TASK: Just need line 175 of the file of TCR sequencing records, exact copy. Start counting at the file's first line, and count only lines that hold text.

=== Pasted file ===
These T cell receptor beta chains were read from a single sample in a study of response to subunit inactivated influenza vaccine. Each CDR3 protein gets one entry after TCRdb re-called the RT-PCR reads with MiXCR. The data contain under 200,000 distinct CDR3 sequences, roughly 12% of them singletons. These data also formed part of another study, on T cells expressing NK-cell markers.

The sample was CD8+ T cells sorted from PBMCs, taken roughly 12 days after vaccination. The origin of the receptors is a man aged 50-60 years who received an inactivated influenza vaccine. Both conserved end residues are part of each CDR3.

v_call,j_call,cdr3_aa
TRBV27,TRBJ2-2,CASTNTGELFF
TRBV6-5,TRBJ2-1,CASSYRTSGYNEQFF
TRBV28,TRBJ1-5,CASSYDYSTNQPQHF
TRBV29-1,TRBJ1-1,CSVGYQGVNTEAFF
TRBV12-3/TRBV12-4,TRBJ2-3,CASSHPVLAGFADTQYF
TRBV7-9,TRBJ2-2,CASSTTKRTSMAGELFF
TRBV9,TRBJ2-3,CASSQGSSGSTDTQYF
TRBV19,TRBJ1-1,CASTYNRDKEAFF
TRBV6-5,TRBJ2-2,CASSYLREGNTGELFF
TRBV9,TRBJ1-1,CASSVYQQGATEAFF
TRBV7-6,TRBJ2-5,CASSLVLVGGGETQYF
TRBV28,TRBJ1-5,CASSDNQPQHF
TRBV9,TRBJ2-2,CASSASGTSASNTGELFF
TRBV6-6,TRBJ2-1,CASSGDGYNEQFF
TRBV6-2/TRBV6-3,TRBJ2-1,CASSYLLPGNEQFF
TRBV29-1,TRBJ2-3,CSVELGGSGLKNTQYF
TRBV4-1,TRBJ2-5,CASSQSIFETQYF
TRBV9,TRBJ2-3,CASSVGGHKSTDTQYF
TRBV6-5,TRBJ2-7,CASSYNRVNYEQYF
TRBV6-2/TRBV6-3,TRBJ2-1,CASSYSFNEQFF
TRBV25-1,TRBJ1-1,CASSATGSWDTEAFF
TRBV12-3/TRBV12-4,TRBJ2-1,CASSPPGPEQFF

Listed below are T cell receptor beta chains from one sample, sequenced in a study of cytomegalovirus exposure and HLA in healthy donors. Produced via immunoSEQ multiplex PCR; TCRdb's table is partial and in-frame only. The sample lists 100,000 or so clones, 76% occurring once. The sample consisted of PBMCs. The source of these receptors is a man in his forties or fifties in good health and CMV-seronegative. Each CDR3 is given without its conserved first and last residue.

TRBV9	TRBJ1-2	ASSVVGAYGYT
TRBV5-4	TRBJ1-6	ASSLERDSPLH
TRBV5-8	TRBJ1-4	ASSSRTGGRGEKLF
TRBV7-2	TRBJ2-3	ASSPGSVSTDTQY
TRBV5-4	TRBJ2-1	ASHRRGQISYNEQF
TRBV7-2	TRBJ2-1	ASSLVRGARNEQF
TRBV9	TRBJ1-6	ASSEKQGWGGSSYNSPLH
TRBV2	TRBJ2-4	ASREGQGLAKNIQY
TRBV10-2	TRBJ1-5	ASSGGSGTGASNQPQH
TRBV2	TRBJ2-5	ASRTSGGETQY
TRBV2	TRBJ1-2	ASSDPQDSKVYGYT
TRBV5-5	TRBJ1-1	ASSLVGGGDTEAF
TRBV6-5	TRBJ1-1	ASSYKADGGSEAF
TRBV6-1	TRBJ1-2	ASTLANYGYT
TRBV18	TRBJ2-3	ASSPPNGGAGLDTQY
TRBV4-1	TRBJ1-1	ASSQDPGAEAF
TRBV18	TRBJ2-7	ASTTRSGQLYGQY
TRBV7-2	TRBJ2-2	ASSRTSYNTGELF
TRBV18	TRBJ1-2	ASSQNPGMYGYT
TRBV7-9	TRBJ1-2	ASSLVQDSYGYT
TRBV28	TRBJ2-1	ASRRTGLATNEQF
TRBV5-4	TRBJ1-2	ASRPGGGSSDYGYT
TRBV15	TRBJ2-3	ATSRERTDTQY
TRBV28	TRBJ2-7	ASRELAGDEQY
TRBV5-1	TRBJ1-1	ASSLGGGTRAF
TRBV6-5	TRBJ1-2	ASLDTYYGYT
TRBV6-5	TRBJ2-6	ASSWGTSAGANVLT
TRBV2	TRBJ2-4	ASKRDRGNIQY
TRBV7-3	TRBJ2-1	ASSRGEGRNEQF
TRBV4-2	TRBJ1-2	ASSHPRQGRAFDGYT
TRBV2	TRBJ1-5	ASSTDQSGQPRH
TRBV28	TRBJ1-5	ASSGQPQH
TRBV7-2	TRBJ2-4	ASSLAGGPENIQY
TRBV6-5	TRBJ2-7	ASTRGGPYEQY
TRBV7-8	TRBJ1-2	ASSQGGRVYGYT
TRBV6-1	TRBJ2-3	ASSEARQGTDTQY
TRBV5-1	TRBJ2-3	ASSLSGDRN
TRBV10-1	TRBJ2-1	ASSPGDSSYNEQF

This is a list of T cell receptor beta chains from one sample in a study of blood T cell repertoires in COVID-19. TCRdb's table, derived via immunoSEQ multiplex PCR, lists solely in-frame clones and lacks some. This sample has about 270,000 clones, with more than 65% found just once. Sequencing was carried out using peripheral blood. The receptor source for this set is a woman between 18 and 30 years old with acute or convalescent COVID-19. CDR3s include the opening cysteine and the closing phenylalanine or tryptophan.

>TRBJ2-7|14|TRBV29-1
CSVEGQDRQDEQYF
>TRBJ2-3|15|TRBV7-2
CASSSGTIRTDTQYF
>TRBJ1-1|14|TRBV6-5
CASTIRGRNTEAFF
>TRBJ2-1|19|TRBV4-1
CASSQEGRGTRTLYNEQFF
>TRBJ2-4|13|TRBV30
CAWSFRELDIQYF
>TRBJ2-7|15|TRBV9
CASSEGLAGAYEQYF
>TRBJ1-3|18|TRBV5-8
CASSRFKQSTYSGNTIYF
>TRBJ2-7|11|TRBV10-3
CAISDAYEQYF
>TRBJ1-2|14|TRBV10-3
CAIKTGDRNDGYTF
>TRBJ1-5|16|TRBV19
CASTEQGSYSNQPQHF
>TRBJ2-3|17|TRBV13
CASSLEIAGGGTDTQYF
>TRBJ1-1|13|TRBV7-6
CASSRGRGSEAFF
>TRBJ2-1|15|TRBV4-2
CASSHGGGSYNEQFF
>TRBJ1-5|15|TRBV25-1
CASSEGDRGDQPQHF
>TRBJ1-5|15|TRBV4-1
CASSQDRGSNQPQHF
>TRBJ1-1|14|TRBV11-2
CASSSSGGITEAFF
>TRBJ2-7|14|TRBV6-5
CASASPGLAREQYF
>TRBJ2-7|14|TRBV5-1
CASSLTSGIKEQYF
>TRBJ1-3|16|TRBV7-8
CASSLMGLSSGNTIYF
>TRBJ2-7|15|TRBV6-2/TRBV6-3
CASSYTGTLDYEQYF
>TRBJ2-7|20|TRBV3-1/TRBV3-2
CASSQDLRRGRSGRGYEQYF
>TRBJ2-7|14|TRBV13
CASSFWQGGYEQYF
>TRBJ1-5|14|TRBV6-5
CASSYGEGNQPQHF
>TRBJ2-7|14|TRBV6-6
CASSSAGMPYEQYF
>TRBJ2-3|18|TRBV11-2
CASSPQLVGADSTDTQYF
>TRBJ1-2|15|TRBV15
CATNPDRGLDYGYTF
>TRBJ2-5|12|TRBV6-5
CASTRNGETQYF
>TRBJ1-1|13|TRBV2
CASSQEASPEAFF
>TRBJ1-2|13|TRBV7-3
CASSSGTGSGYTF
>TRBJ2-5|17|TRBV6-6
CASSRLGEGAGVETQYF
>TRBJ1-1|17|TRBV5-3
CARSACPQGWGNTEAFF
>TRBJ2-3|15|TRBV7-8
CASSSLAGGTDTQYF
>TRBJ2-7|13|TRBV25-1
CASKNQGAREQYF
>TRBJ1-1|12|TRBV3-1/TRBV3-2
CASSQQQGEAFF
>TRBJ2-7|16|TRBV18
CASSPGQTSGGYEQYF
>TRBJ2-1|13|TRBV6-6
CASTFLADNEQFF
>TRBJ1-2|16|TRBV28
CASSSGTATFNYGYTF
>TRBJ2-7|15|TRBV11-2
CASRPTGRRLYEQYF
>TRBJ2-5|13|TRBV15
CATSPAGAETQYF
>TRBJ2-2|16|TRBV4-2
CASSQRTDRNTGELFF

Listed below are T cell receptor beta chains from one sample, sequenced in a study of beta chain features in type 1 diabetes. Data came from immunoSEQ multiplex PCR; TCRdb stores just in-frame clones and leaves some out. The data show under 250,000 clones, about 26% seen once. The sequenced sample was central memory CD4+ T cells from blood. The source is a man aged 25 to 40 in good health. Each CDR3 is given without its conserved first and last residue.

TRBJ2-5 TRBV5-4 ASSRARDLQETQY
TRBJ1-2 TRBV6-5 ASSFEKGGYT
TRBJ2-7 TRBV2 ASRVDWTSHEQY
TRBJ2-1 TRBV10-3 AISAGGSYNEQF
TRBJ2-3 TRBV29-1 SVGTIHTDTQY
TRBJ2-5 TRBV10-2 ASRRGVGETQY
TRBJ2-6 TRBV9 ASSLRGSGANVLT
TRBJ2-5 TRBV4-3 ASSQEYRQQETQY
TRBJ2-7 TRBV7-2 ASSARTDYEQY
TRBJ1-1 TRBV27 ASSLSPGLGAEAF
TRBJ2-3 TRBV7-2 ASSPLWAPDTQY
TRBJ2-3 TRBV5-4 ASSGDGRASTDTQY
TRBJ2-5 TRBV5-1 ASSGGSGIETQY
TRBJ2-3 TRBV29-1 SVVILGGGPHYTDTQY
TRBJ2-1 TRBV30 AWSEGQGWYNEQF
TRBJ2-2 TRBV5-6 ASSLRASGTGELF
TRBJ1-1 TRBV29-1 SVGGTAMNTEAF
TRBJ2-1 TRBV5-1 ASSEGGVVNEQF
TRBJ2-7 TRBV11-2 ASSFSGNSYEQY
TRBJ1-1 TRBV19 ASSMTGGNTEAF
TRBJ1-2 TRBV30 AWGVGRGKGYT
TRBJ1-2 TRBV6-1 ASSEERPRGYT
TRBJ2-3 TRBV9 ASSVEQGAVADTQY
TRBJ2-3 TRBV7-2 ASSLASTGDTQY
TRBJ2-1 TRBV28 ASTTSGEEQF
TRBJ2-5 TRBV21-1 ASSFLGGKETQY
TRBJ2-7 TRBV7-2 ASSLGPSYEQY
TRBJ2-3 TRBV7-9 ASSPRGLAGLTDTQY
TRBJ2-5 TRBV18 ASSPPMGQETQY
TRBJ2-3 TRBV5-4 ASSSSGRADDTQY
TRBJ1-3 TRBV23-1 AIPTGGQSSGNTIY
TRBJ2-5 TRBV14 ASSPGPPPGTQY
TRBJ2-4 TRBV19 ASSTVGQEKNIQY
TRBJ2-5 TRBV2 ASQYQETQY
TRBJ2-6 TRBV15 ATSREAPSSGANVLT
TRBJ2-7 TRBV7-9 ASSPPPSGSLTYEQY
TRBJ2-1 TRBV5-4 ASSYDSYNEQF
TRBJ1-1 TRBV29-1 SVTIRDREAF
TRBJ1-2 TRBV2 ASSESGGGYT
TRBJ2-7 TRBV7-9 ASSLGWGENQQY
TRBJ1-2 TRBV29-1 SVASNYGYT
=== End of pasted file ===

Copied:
TRBJ2-5 TRBV18 ASSPPMGQETQY